- Have cross-functional development teams. Planning poker brings together perspectives from developers, testers, designers, etc.
- Want consensus-based estimates? Planning poker averages out individual biases and assumptions to reach team estimates.
- Need to estimate ambiguous or subjective work. The discussion during planning poker helps build a shared understanding of the requirements.
- Are transitioning to agile and need a simple practice to introduce estimation. Planning poker is easy to understand and adopt.
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Does Planning Poker Really Work?
Yes, planning poker can be an effective technique for agile teams to estimate effort and size for user stories. In planning poker, each team member privately selects an estimated card representing the amount of effort they think is required to complete a user story. The cards are then revealed simultaneously, and the team discusses any major differences in their estimates. Through this discussion, the team builds a consensus estimate, leveraging their collective experience and viewpoint.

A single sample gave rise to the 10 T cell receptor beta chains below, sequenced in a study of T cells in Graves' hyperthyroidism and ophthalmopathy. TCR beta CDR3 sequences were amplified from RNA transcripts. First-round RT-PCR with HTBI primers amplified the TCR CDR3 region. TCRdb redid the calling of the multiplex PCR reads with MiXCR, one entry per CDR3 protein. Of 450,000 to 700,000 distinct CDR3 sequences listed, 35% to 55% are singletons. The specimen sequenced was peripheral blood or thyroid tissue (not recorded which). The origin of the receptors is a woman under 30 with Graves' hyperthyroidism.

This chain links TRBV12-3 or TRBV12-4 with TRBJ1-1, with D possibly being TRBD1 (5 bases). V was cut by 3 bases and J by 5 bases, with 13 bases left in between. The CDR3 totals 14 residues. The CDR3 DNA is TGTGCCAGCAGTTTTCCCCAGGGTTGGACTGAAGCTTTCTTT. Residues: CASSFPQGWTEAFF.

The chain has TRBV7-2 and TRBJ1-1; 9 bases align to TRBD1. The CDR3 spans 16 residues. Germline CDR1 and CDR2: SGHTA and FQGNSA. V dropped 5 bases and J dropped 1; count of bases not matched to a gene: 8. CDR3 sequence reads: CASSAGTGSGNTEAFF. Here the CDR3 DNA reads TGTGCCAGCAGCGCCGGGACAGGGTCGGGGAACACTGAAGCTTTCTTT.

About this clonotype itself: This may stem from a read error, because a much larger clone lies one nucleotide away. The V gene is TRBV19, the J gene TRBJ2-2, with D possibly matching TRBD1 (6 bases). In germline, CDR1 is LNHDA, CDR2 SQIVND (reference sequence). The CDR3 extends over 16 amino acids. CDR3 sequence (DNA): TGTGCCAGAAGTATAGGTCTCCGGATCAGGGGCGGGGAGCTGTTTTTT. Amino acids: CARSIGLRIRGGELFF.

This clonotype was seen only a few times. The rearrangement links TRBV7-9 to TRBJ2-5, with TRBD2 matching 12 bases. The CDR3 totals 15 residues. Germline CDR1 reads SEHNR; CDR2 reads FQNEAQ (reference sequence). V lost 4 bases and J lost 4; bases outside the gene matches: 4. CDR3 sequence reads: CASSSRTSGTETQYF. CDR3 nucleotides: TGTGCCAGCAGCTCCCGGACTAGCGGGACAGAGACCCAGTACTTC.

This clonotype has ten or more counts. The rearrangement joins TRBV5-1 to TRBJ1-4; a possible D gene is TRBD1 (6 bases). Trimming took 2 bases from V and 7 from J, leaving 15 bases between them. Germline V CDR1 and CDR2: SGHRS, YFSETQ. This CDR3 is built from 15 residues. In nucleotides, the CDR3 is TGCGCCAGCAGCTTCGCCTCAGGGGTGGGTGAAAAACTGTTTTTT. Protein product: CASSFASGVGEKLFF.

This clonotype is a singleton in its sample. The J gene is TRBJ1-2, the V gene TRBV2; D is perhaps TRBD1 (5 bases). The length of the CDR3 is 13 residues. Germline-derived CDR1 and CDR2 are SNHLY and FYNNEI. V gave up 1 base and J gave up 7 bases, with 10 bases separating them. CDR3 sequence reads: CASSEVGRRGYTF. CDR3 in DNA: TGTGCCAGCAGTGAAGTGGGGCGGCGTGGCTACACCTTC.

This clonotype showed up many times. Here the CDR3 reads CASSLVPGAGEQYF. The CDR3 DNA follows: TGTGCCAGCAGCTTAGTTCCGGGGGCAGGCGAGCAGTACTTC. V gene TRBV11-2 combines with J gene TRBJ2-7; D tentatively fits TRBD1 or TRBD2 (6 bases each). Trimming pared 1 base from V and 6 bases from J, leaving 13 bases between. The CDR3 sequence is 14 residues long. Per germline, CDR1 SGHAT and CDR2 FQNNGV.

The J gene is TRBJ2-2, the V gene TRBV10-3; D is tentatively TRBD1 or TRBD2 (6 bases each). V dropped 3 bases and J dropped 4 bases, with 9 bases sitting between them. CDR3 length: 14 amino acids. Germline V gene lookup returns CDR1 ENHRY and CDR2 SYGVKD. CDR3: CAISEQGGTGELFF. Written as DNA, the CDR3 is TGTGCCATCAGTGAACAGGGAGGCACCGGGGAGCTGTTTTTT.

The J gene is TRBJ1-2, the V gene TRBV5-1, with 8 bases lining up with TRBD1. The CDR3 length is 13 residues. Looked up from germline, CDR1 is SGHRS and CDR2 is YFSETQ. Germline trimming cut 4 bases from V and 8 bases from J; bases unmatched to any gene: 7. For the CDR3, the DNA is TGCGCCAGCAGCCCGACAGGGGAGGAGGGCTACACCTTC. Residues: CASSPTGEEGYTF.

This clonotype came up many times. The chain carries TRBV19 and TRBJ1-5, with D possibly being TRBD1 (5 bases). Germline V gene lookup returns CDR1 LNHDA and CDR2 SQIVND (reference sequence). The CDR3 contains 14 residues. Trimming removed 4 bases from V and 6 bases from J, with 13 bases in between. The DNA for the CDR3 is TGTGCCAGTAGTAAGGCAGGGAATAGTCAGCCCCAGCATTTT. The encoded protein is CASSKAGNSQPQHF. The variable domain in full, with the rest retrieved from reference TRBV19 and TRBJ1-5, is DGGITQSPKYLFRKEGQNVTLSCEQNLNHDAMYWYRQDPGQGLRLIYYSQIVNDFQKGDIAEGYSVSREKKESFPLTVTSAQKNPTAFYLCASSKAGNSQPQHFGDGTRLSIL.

Planning poker brings together multiple perspectives to arrive at estimates, reduces anchoring bias by having private individual estimates first, and increases buy-in through the group discussion process. Overall, planning poker enables teams to produce higher-quality estimates through collaborative estimation. However, this method is time-consuming because if someone does not agree with the idea or the story, it has to be reevaluated until everyone comes to the same estimation points. It is more beneficial for the organization as the ideology does not come from one expert, so it will be more efficient.
Benefits of Planning Poker
Planning poker is a useful technique for agile software development teams, and it has several key benefits:
- Promotes Discussion and Consensus: Having team members discuss and defend their estimates leads to a more accurate consensus estimate. The discussion helps bring out technical details and complexities that individuals may not have considered independently.
- Avoids Groupthink: Because each member provides an independent secret estimate at first, it avoids individuals just going along with the group estimate. Independent thinking leads to more accurate estimates.
- Focuses on Relative Sizing: Since planning poker uses story points for estimation rather than time units, it focuses the team on the relative size and effort of user stories rather than trying to come up with precise time estimates. This accounts for the inherent uncertainty in estimating.
- Proficient Sizing: It provides a quick way to size backlog items relatively. Estimates can be easily updated as the team learns more about the stories.